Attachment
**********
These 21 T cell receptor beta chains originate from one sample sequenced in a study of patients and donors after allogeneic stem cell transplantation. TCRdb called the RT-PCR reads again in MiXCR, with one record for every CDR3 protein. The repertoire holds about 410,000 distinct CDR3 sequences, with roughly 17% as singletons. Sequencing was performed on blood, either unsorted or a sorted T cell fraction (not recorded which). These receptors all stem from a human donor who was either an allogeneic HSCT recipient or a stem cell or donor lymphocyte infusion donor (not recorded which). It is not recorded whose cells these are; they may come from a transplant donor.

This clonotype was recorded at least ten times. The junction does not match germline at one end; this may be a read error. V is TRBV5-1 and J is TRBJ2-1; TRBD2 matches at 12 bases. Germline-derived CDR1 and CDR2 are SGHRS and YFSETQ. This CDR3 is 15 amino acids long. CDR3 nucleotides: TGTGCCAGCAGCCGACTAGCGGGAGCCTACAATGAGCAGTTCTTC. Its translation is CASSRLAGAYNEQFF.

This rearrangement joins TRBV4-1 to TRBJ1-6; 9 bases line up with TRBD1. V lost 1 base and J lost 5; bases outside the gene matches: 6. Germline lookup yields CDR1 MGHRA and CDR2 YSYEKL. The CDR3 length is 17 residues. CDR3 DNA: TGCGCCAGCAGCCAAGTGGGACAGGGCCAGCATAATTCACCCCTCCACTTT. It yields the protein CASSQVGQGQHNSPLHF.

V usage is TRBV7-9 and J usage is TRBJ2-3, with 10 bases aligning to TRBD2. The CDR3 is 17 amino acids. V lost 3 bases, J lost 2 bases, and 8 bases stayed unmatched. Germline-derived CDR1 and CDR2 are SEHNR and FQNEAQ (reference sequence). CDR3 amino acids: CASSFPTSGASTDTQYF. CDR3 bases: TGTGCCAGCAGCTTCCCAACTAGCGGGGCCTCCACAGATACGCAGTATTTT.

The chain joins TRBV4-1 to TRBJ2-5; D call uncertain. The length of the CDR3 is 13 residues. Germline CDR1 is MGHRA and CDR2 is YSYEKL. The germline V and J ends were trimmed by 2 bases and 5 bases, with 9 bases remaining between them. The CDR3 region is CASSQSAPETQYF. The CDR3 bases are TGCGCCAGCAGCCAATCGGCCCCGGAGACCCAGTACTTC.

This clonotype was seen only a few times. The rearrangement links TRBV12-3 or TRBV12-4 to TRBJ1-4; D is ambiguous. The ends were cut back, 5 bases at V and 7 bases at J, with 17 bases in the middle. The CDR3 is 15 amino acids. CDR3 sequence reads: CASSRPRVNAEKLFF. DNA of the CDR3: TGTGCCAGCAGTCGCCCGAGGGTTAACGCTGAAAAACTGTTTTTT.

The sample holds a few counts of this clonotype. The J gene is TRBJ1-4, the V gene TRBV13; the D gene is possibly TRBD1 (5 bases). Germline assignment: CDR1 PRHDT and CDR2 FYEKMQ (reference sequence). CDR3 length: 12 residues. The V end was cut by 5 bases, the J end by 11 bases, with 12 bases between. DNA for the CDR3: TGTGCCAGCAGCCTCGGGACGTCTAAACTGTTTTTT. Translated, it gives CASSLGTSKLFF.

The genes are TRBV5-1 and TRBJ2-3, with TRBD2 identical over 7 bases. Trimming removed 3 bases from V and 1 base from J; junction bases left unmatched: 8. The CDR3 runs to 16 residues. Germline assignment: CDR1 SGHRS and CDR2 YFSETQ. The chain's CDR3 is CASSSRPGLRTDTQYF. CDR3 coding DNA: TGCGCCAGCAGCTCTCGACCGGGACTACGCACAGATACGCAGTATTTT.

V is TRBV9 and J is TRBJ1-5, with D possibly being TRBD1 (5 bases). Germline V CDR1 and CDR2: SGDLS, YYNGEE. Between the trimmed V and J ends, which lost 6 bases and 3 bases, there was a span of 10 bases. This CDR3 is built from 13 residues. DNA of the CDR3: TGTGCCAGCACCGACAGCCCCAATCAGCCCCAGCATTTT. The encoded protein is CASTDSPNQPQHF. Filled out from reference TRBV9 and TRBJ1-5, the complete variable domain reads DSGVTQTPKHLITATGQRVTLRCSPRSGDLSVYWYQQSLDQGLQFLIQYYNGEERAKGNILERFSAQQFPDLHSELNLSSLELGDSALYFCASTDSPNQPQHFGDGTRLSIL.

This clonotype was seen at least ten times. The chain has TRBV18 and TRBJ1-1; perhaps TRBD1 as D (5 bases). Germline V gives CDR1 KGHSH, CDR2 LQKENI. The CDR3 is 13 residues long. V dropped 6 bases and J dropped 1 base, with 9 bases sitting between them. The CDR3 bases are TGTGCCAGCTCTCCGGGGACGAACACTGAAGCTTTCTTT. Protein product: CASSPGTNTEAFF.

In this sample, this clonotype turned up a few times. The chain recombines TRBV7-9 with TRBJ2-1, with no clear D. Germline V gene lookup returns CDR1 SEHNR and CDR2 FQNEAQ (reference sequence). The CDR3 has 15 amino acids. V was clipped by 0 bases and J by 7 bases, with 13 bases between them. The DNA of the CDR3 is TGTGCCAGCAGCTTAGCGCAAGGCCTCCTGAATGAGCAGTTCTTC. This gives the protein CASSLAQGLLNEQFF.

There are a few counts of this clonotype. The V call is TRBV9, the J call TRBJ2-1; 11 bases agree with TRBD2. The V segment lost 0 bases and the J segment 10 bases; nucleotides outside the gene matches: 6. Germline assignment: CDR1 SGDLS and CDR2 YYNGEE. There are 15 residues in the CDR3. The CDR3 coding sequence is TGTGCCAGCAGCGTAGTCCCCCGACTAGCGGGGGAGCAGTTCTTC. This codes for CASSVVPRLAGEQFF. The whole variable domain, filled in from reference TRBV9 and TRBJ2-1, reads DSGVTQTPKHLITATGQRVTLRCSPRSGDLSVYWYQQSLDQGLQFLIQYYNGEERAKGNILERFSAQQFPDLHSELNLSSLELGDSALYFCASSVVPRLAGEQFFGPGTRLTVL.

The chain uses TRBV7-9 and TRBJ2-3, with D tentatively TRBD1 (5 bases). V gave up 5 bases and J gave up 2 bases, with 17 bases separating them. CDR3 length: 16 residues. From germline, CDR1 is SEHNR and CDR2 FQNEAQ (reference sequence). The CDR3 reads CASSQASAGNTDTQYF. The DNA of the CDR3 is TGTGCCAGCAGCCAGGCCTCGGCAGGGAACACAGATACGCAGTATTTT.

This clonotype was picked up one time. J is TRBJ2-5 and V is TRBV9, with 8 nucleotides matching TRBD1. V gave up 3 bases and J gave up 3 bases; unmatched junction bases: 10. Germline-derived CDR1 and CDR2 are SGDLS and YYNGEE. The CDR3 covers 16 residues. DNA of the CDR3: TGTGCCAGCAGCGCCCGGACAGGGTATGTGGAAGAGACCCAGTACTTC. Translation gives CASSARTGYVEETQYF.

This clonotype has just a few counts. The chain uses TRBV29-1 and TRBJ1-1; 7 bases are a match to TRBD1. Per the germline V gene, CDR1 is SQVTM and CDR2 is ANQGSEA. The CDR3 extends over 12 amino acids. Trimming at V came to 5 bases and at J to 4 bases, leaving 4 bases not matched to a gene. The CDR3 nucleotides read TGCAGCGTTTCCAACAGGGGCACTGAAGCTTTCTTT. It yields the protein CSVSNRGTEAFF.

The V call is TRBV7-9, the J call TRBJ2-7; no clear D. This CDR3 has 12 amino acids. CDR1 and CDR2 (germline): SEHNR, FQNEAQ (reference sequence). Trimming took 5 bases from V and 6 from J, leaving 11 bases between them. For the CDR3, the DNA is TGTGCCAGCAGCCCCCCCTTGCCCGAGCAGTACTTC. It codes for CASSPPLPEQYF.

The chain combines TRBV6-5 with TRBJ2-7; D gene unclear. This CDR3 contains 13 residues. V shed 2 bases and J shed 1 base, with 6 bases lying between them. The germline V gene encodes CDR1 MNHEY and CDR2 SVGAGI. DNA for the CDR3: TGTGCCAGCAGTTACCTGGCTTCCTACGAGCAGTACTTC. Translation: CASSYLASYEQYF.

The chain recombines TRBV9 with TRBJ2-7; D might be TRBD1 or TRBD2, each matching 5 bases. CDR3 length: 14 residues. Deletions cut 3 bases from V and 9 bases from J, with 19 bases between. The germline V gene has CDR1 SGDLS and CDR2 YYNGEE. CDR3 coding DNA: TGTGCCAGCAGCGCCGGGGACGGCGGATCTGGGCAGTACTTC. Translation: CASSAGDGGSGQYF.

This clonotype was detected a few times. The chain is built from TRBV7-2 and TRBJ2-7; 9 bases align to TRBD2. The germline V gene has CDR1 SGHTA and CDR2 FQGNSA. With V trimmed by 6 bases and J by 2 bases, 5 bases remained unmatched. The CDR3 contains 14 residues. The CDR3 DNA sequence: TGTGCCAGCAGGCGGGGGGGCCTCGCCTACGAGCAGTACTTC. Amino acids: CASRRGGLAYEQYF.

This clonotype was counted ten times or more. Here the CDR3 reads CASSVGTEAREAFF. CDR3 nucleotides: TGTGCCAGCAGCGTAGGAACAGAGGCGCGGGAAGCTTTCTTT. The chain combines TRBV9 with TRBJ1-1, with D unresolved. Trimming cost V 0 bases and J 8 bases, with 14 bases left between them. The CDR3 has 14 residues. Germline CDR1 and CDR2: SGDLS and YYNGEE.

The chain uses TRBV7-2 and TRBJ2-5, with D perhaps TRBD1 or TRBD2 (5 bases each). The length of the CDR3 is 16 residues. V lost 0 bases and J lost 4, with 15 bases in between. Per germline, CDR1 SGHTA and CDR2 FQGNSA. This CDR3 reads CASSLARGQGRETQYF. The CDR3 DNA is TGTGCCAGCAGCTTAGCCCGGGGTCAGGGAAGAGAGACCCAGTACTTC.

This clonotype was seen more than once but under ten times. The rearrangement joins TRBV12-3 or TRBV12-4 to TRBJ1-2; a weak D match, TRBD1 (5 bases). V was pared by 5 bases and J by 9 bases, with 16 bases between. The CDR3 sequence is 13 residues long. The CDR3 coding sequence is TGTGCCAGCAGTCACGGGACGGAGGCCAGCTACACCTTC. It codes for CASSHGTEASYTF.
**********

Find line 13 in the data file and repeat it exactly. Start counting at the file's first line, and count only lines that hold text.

The chain uses TRBV7-9 and TRBJ2-3, with D tentatively TRBD1 (5 bases). V gave up 5 bases and J gave up 2 bases, with 17 bases separating them. CDR3 length: 16 residues. From germline, CDR1 is SEHNR and CDR2 FQNEAQ (reference sequence). The CDR3 reads CASSQASAGNTDTQYF. The DNA of the CDR3 is TGTGCCAGCAGCCAGGCCTCGGCAGGGAACACAGATACGCAGTATTTT.